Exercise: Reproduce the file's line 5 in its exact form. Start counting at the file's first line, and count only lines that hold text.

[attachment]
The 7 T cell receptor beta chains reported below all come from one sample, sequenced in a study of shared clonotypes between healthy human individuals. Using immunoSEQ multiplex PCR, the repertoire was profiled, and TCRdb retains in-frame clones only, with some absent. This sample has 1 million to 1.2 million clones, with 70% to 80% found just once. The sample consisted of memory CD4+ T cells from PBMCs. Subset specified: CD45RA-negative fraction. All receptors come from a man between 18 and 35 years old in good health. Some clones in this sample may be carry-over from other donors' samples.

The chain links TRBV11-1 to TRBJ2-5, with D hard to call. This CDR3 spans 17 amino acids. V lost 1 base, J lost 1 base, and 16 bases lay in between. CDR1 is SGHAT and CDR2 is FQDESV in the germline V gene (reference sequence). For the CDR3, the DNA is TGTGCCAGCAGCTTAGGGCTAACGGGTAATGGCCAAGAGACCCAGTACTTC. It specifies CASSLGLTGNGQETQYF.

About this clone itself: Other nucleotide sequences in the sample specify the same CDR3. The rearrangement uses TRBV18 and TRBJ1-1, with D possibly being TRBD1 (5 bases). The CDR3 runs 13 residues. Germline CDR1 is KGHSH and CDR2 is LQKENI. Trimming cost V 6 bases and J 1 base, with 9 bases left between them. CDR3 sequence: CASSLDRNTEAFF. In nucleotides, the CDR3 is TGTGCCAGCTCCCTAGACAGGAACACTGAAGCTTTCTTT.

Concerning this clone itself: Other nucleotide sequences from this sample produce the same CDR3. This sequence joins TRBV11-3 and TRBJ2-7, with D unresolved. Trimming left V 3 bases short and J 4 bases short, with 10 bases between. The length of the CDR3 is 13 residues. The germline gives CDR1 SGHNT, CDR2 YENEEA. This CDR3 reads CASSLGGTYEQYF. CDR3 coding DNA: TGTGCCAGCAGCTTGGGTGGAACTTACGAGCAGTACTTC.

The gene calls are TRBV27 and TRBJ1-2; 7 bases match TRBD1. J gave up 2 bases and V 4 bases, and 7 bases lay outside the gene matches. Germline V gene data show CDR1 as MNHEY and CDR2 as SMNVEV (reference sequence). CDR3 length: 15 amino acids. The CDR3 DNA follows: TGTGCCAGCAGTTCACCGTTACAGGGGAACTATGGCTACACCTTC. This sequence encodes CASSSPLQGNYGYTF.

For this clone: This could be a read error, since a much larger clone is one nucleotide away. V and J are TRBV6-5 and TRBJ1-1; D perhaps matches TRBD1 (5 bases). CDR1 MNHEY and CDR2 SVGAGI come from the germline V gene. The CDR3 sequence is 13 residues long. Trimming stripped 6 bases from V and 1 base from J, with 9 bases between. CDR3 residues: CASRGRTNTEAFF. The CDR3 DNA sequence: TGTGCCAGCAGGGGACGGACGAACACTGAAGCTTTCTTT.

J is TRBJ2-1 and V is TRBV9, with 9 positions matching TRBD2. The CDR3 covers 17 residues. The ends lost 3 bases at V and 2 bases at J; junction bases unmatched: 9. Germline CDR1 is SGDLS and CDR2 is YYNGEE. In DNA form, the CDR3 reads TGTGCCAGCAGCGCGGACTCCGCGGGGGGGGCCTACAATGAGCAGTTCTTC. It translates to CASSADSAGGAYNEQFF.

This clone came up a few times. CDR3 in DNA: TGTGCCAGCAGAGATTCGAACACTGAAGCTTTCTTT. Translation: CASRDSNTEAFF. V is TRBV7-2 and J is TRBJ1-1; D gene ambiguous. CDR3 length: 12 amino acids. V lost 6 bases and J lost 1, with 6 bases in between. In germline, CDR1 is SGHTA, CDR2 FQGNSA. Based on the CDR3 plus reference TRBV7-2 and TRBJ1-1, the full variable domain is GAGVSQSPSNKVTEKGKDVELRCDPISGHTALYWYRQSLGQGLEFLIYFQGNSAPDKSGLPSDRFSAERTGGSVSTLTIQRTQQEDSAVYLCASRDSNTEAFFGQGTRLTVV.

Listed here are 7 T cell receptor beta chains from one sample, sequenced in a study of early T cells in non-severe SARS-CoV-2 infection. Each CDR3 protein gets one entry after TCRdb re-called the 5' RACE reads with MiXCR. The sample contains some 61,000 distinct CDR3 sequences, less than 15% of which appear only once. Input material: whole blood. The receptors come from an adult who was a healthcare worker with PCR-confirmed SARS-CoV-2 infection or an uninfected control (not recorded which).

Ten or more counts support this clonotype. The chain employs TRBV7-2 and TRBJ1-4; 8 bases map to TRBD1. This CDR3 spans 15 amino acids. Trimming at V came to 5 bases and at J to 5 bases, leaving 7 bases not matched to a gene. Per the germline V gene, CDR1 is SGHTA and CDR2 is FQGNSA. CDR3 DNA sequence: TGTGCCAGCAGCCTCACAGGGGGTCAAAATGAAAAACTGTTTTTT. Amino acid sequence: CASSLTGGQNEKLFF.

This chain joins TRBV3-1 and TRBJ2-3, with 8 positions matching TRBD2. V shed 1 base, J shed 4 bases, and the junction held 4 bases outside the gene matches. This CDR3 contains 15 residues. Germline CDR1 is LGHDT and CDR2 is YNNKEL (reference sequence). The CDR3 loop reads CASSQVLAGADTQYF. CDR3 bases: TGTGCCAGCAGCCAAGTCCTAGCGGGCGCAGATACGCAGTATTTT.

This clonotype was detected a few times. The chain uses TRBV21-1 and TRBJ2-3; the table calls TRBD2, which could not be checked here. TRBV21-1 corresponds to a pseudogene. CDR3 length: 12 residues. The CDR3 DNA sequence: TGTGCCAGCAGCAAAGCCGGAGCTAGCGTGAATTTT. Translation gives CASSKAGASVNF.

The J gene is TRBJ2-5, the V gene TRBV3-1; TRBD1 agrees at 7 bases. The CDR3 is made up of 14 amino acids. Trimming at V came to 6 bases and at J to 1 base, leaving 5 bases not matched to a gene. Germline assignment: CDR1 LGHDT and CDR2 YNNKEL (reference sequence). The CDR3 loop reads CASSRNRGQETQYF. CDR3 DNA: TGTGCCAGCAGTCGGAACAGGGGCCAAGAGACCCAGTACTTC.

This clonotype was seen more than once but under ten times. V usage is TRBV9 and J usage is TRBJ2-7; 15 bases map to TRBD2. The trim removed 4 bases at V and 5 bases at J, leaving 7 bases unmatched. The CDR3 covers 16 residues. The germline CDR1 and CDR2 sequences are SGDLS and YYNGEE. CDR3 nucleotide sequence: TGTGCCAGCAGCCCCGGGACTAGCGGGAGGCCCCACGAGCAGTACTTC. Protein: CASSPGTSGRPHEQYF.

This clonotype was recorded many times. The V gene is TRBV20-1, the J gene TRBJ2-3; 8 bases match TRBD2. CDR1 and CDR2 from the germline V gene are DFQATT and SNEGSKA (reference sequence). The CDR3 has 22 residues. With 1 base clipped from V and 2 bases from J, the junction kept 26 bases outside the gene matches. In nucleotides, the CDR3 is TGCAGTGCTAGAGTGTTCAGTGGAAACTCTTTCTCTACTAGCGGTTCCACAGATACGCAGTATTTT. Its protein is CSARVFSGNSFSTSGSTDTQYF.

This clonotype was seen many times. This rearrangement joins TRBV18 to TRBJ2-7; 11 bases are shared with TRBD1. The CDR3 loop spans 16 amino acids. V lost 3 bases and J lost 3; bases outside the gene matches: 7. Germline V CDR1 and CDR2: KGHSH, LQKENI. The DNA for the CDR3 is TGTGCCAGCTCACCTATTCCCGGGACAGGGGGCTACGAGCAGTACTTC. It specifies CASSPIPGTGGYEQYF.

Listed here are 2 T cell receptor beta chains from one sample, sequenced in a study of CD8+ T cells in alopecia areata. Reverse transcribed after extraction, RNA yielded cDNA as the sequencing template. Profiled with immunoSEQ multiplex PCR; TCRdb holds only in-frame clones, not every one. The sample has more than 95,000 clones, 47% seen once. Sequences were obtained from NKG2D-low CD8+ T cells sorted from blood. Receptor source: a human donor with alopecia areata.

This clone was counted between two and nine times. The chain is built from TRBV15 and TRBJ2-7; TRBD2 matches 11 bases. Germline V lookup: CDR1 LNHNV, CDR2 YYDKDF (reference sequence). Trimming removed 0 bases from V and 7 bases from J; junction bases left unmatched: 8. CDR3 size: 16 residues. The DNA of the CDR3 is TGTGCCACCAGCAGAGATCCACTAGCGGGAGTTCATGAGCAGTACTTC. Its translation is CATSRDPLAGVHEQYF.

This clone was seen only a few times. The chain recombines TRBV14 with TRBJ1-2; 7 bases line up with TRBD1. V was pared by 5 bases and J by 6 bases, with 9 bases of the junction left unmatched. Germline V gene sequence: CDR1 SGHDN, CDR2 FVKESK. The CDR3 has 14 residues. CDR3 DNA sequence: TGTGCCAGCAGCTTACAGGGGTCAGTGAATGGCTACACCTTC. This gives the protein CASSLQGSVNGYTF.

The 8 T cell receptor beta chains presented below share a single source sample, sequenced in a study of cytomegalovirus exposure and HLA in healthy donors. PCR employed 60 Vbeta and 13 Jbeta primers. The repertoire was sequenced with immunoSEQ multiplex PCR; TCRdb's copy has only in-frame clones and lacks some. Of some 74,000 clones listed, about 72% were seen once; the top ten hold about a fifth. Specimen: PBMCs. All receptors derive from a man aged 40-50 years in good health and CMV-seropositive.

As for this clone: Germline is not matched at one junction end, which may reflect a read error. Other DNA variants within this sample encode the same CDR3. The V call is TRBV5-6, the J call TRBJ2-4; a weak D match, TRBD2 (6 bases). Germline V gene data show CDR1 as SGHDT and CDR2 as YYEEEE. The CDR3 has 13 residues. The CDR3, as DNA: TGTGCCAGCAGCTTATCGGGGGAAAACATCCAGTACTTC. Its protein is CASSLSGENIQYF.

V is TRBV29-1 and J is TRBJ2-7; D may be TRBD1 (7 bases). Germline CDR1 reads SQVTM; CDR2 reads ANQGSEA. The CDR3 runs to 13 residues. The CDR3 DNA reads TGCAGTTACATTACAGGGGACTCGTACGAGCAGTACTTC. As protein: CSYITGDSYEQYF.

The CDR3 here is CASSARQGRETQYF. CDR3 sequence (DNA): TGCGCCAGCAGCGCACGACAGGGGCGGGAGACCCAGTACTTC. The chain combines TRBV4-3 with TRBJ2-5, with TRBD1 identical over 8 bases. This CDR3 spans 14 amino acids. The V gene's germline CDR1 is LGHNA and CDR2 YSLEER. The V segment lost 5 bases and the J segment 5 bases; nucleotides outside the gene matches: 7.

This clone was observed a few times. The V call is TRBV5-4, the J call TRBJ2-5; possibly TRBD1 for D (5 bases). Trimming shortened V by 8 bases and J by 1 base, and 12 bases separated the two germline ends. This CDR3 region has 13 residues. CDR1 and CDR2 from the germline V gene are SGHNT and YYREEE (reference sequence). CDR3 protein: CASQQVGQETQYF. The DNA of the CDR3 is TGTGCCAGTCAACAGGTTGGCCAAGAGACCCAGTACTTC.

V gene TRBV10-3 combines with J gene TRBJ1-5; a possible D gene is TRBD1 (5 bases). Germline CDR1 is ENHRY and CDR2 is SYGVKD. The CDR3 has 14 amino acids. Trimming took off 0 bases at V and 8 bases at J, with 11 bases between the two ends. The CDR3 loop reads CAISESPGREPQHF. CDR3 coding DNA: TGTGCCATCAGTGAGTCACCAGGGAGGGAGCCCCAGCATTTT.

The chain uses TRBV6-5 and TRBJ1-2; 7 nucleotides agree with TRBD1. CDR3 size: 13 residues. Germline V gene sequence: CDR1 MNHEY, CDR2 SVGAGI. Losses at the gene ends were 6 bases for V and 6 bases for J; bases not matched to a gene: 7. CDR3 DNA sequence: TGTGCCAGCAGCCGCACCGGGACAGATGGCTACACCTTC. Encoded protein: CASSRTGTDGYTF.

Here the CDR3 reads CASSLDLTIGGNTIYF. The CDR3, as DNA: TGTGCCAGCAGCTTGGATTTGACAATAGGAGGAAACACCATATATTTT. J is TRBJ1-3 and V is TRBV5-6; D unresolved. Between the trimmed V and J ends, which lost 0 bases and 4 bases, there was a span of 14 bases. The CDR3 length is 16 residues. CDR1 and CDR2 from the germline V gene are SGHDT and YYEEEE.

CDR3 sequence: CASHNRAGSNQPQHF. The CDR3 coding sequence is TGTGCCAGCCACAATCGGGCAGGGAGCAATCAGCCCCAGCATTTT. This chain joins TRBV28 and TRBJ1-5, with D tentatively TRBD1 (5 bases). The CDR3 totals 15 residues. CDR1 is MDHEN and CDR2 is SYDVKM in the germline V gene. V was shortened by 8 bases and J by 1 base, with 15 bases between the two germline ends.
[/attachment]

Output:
The gene calls are TRBV27 and TRBJ1-2; 7 bases match TRBD1. J gave up 2 bases and V 4 bases, and 7 bases lay outside the gene matches. Germline V gene data show CDR1 as MNHEY and CDR2 as SMNVEV (reference sequence). CDR3 length: 15 amino acids. The CDR3 DNA follows: TGTGCCAGCAGTTCACCGTTACAGGGGAACTATGGCTACACCTTC. This sequence encodes CASSSPLQGNYGYTF.